Montana public health nurses' perceptions of environmental hazards and health effects
Burkholder, Stephanie Buswell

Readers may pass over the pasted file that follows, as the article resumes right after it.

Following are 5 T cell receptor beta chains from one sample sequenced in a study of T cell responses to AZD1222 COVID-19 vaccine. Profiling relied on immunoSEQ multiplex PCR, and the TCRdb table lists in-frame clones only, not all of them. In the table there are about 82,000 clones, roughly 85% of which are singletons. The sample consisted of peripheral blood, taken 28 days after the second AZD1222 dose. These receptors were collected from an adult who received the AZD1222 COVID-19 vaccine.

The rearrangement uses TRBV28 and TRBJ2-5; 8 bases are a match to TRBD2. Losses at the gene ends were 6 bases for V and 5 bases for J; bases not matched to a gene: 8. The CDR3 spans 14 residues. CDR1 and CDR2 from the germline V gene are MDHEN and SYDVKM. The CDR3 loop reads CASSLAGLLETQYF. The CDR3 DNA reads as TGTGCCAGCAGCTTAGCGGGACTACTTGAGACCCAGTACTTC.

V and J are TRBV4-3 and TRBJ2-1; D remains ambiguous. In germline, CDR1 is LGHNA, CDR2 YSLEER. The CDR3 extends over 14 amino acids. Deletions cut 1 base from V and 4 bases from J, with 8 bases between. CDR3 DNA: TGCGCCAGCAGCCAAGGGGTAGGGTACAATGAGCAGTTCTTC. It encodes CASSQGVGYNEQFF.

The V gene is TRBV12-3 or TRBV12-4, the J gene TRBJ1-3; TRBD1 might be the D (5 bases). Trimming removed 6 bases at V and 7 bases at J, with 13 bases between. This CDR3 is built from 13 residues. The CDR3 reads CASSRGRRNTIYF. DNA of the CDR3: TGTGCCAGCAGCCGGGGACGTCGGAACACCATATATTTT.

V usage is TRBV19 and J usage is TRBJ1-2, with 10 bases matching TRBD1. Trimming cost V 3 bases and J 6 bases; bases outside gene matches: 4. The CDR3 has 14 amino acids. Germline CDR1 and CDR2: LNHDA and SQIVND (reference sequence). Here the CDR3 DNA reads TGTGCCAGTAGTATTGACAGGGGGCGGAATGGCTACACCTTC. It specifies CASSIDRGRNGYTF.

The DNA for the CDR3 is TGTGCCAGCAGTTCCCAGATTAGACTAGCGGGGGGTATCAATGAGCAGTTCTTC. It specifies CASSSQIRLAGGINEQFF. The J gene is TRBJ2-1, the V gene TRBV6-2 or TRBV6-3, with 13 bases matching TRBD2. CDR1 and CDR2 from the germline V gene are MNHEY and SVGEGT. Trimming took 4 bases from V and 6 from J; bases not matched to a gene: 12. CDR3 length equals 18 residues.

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Public health nurses (PHNs) are in a prime position to educate individuals, families, and communities about the potential detrimental effects of environmental hazards and related health effects. The 2005 Environmental Public Health Tracking (EPHT) survey elicited data from Montana PHNs regarding their concern for environmental hazards and health effects. Using data from the EPHT survey, the aim of this thesis was to determine if differences existed among Montana PHNs regarding their concern for environmentally attributable hazards and health effects based on their level of educational preparation. Findings indicated there were no statistically significant differences between PHNs with a baccalaureate degree or higher versus PHNs with less than a baccalaureate degree and their concern for either environmental hazards or health effects. Qualitative differences were also examined and indicated that PHNs in the total sample were most concerned about tobacco smoke in the homes of children and cancer. Conversely, they were least concerned about residences built in floodplains and infertility. These findings are discussed as they apply to PHN practice and preparation of nurses to intervene where environmental concerns exist.